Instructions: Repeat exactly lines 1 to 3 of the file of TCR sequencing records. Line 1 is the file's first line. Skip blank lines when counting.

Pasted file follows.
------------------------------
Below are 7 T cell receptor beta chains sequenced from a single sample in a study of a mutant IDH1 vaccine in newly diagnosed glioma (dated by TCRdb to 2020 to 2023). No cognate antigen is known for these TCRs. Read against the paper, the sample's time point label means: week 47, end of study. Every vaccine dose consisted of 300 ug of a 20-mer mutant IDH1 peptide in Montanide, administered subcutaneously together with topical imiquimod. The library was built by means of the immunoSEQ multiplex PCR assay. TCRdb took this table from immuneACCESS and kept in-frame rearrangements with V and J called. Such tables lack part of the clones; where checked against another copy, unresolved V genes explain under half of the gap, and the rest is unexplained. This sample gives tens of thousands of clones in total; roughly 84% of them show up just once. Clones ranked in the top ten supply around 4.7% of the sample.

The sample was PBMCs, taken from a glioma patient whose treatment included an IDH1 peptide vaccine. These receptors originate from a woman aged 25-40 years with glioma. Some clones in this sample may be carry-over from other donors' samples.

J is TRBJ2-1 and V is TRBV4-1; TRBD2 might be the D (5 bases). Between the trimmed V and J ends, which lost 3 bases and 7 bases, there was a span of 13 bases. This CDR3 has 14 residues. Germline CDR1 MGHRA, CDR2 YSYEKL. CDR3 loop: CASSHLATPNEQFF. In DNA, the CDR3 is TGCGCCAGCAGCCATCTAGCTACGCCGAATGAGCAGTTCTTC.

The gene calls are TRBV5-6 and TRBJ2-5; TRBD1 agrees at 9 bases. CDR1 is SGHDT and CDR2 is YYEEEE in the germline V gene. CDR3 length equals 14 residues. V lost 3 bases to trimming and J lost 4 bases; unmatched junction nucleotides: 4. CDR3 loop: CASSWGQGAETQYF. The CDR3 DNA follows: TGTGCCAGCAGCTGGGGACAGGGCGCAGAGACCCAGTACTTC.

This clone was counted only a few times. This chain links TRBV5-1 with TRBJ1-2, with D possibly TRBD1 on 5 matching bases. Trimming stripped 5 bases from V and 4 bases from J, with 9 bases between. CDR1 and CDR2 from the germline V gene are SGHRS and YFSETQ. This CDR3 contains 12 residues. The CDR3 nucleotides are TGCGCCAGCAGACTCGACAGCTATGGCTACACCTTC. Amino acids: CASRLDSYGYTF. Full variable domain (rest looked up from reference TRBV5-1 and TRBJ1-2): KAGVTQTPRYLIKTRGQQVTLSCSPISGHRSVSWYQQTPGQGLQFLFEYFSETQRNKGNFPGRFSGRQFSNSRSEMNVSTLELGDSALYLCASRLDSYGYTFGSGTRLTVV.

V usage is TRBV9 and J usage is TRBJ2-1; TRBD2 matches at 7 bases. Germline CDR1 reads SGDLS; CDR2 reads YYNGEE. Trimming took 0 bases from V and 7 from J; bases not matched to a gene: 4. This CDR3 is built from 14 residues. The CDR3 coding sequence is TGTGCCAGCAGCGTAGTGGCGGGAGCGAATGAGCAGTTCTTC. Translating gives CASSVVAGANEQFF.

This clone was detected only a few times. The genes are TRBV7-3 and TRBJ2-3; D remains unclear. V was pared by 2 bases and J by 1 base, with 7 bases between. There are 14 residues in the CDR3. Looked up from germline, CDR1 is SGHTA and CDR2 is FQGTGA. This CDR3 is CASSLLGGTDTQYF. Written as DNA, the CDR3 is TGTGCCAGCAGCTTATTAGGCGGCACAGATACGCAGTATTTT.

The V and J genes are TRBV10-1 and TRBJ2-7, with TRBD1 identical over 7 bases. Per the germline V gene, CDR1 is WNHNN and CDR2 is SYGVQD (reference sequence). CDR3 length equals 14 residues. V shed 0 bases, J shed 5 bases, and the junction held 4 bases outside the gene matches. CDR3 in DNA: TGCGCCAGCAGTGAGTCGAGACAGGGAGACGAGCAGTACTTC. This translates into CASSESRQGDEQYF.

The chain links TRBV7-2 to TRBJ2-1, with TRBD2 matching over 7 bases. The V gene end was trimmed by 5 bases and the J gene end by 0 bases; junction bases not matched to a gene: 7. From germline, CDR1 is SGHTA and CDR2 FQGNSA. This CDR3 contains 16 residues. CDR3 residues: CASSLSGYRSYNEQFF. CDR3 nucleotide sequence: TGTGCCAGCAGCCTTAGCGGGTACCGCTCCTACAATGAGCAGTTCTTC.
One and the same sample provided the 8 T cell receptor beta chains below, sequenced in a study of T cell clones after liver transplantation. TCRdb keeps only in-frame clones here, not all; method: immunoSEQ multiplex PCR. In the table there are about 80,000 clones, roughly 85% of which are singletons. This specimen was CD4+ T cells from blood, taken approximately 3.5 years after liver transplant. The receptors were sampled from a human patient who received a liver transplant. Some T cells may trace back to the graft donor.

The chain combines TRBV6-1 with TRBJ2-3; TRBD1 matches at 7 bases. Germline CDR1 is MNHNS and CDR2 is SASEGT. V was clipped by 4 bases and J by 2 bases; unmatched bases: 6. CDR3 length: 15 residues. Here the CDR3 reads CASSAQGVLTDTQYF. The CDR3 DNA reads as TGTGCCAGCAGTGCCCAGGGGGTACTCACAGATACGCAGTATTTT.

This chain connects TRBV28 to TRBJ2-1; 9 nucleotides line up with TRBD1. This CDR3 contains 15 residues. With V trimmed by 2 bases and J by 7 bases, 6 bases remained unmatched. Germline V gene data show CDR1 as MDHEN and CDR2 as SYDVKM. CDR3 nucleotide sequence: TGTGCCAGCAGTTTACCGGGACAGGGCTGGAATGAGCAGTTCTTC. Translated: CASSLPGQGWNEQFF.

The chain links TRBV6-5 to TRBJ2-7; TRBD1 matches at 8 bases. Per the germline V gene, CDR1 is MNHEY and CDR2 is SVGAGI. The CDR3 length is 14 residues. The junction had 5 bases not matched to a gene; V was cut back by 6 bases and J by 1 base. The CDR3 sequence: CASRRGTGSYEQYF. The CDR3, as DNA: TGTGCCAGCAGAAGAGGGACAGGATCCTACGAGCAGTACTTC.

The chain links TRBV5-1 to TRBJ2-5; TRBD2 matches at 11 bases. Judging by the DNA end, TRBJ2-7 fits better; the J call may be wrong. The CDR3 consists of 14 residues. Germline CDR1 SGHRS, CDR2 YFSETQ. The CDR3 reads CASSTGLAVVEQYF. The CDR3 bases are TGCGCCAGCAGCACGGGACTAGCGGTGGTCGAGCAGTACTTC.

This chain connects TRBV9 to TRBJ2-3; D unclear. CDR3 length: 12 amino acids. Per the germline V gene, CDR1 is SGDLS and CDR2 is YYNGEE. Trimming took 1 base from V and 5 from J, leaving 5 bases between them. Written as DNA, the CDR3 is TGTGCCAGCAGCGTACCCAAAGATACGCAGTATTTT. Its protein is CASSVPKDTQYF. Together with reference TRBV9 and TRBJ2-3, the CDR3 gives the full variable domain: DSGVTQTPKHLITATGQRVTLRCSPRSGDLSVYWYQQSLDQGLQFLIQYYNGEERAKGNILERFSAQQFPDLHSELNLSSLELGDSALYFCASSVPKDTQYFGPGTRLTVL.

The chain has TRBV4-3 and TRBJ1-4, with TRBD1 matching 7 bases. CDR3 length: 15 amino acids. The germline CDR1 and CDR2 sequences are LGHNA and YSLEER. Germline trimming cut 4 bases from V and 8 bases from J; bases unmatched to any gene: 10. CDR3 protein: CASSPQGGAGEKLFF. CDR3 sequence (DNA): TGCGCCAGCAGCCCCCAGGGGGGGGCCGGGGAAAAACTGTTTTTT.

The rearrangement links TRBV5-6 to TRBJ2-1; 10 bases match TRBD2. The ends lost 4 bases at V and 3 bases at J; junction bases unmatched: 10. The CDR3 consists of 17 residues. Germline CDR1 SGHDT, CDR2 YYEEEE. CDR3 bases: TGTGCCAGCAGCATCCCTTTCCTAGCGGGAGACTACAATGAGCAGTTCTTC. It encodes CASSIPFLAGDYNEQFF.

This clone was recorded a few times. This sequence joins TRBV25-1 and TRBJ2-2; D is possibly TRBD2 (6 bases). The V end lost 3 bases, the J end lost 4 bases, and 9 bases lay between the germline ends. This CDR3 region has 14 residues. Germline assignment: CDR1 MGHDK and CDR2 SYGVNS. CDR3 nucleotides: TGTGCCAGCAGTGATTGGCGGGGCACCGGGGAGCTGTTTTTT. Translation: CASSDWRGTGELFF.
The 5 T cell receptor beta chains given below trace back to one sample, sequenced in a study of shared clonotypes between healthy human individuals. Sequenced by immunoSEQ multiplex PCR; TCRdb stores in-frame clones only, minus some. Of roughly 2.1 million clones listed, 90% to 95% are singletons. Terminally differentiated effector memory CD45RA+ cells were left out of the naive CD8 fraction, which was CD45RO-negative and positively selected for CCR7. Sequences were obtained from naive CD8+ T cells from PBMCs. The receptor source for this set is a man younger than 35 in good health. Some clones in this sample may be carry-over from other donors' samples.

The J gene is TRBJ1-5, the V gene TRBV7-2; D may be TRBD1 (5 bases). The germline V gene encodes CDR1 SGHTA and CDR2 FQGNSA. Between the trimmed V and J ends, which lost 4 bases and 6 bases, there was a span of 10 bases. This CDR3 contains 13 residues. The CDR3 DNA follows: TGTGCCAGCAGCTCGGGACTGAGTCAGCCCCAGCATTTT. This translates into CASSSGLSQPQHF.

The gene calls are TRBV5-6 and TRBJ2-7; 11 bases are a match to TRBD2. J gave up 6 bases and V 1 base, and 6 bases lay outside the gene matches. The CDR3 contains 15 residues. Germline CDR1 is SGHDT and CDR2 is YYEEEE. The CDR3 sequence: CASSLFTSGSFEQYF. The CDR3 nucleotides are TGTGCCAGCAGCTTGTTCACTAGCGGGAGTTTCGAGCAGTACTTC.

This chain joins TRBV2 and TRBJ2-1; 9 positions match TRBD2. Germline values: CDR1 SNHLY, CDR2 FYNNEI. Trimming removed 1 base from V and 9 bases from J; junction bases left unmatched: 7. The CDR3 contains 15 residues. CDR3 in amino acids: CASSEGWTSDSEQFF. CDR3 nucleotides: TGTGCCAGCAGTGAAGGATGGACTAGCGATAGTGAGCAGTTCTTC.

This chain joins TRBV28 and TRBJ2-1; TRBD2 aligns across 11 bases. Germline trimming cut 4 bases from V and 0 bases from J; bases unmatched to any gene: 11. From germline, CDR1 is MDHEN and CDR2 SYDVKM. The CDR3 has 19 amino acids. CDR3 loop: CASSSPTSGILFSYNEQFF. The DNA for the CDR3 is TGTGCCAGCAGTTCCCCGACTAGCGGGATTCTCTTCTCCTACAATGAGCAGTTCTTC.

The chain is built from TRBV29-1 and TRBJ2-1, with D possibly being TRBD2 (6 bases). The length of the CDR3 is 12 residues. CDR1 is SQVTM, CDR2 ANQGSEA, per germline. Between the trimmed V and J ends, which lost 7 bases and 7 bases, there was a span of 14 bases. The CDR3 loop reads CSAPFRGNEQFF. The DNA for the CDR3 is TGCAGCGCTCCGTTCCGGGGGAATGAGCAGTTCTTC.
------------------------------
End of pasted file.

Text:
Below are 7 T cell receptor beta chains sequenced from a single sample in a study of a mutant IDH1 vaccine in newly diagnosed glioma (dated by TCRdb to 2020 to 2023). No cognate antigen is known for these TCRs. Read against the paper, the sample's time point label means: week 47, end of study. Every vaccine dose consisted of 300 ug of a 20-mer mutant IDH1 peptide in Montanide, administered subcutaneously together with topical imiquimod. The library was built by means of the immunoSEQ multiplex PCR assay. TCRdb took this table from immuneACCESS and kept in-frame rearrangements with V and J called. Such tables lack part of the clones; where checked against another copy, unresolved V genes explain under half of the gap, and the rest is unexplained. This sample gives tens of thousands of clones in total; roughly 84% of them show up just once. Clones ranked in the top ten supply around 4.7% of the sample.

The sample was PBMCs, taken from a glioma patient whose treatment included an IDH1 peptide vaccine. These receptors originate from a woman aged 25-40 years with glioma. Some clones in this sample may be carry-over from other donors' samples.

J is TRBJ2-1 and V is TRBV4-1; TRBD2 might be the D (5 bases). Between the trimmed V and J ends, which lost 3 bases and 7 bases, there was a span of 13 bases. This CDR3 has 14 residues. Germline CDR1 MGHRA, CDR2 YSYEKL. CDR3 loop: CASSHLATPNEQFF. In DNA, the CDR3 is TGCGCCAGCAGCCATCTAGCTACGCCGAATGAGCAGTTCTTC.